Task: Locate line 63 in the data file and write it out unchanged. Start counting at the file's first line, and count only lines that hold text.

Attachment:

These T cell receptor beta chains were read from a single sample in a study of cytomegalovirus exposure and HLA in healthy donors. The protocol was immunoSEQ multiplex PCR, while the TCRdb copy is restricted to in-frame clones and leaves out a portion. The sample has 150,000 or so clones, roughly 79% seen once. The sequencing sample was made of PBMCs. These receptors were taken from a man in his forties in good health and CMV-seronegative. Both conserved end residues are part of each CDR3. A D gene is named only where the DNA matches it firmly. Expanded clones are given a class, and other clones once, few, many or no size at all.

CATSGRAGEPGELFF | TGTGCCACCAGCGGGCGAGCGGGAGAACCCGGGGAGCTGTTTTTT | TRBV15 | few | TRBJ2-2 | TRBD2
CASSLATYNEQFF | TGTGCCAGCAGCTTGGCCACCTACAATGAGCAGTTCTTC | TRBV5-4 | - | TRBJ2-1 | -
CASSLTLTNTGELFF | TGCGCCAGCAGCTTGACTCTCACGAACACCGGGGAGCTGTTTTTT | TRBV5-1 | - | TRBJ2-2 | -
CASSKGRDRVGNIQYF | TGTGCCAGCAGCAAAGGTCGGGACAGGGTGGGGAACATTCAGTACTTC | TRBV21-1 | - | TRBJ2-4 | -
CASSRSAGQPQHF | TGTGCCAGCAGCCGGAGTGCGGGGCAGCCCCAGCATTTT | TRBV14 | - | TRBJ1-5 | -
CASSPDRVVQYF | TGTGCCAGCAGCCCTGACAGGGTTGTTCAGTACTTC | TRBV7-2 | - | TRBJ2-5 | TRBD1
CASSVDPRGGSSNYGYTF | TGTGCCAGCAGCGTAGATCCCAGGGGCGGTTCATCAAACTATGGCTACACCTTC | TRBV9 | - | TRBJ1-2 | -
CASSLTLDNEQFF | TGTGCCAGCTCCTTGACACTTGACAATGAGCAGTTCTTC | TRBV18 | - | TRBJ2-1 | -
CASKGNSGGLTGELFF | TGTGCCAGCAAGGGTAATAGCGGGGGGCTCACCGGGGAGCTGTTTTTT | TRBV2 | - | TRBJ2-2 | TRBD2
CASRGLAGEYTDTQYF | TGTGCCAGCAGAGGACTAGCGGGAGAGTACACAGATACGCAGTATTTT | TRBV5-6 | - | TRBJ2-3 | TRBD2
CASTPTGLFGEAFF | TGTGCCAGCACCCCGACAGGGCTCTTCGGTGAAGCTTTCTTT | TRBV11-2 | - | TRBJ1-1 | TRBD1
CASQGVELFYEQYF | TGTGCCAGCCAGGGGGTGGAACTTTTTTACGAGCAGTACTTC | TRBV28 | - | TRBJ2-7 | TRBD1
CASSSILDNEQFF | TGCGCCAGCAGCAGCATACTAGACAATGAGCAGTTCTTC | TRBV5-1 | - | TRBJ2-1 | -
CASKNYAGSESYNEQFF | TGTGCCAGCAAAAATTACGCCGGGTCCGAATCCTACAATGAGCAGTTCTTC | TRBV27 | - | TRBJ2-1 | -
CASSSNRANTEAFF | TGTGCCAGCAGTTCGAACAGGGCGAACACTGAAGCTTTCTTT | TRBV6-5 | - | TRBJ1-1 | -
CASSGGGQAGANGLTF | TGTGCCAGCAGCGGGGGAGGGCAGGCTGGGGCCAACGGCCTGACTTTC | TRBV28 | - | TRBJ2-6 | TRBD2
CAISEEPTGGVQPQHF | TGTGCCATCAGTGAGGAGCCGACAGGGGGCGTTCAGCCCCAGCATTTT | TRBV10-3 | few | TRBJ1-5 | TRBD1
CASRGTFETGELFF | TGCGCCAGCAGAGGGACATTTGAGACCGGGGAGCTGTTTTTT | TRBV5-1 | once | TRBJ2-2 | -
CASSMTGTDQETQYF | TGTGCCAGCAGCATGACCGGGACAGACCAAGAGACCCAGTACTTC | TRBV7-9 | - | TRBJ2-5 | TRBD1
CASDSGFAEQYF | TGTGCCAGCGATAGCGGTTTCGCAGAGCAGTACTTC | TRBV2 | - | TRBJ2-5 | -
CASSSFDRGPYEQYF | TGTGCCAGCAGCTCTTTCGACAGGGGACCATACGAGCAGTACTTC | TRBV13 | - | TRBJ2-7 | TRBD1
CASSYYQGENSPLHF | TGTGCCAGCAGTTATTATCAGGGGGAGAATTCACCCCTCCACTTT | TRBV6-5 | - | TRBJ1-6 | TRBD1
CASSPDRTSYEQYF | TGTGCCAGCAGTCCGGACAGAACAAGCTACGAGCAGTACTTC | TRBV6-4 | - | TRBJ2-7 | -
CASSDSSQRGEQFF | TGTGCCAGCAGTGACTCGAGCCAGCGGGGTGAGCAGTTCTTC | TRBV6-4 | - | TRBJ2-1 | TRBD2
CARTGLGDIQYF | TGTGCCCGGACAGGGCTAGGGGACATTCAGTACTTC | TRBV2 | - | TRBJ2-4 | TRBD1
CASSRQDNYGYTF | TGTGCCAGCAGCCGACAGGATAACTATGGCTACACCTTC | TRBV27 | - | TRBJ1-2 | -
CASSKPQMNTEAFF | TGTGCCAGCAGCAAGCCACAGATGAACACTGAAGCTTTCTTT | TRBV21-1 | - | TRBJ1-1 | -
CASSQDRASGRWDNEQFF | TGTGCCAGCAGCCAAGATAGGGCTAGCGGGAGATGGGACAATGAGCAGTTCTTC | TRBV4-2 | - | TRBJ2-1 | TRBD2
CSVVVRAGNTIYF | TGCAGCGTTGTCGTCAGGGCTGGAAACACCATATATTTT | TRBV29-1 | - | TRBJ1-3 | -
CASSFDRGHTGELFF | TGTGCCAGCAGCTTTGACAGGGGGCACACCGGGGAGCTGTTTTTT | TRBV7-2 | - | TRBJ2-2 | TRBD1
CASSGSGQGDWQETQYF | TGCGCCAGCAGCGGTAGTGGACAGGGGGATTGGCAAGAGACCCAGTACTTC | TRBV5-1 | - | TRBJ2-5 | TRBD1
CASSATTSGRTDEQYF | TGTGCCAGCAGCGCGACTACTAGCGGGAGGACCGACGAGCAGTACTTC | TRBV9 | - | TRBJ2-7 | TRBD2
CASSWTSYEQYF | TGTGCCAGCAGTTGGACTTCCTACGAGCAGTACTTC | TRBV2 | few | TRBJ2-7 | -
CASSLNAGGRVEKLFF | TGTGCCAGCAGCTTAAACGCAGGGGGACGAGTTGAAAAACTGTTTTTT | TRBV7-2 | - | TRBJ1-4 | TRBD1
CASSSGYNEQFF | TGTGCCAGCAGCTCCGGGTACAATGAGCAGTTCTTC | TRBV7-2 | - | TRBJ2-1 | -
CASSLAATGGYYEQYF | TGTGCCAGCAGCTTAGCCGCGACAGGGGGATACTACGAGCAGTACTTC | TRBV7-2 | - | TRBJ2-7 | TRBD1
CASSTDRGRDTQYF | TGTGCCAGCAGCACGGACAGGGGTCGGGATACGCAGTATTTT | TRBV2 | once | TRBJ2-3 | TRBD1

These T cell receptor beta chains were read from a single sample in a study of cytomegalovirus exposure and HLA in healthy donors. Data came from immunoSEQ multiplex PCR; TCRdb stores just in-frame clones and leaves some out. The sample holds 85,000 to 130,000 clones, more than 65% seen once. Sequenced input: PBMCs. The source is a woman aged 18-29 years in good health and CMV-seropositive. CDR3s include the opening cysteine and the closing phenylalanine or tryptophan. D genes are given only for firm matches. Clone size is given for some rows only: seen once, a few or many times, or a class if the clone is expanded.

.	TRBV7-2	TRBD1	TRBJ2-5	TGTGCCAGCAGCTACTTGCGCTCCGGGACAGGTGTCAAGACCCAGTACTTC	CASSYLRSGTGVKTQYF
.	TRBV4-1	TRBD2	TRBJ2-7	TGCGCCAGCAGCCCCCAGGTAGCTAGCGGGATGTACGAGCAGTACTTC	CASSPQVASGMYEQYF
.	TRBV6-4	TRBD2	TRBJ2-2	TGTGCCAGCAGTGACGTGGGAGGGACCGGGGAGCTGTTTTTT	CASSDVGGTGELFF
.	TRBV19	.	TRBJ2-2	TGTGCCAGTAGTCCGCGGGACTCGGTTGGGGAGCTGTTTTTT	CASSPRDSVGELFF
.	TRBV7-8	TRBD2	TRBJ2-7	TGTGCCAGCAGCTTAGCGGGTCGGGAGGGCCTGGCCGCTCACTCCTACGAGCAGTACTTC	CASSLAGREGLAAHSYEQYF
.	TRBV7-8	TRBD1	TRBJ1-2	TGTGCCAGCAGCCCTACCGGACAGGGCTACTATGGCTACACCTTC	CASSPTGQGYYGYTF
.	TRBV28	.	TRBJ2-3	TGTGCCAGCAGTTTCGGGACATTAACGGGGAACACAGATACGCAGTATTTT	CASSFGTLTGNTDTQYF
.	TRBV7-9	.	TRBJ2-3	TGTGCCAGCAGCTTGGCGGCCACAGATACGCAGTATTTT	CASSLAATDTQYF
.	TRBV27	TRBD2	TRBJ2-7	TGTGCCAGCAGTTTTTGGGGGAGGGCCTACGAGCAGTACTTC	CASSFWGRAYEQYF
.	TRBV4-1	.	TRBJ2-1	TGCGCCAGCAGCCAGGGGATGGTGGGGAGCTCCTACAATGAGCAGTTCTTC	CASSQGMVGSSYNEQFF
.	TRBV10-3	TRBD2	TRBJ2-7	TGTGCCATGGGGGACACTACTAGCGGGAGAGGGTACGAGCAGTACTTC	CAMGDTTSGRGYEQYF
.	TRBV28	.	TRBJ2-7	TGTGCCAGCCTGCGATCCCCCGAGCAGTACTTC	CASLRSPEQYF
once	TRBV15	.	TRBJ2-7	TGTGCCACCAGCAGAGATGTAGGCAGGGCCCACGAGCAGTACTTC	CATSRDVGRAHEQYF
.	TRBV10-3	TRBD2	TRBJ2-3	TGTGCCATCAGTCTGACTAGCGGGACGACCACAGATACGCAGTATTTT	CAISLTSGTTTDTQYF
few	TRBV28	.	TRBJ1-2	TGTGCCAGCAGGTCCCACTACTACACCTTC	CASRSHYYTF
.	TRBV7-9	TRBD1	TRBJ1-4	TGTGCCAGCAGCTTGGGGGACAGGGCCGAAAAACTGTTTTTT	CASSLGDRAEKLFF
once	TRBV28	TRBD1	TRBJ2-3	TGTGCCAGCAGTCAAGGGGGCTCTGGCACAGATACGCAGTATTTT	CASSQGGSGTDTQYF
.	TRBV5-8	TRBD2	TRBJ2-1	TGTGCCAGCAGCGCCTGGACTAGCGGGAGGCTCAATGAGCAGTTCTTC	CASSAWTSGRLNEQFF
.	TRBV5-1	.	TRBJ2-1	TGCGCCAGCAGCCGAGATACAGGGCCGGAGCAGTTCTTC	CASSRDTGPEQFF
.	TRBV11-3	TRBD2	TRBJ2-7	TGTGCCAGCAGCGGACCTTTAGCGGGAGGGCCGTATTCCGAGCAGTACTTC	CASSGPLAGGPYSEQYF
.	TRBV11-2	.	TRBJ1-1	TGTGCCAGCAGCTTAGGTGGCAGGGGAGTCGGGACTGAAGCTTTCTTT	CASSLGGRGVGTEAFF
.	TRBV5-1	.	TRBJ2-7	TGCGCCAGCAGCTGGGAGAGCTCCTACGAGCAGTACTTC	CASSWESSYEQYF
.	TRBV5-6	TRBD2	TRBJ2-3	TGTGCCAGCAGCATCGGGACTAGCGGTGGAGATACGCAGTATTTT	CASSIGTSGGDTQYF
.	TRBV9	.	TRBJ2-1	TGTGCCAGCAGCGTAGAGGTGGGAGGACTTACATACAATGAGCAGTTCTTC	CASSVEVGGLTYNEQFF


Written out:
.	TRBV9	.	TRBJ2-1	TGTGCCAGCAGCGTAGAGGTGGGAGGACTTACATACAATGAGCAGTTCTTC	CASSVEVGGLTYNEQFF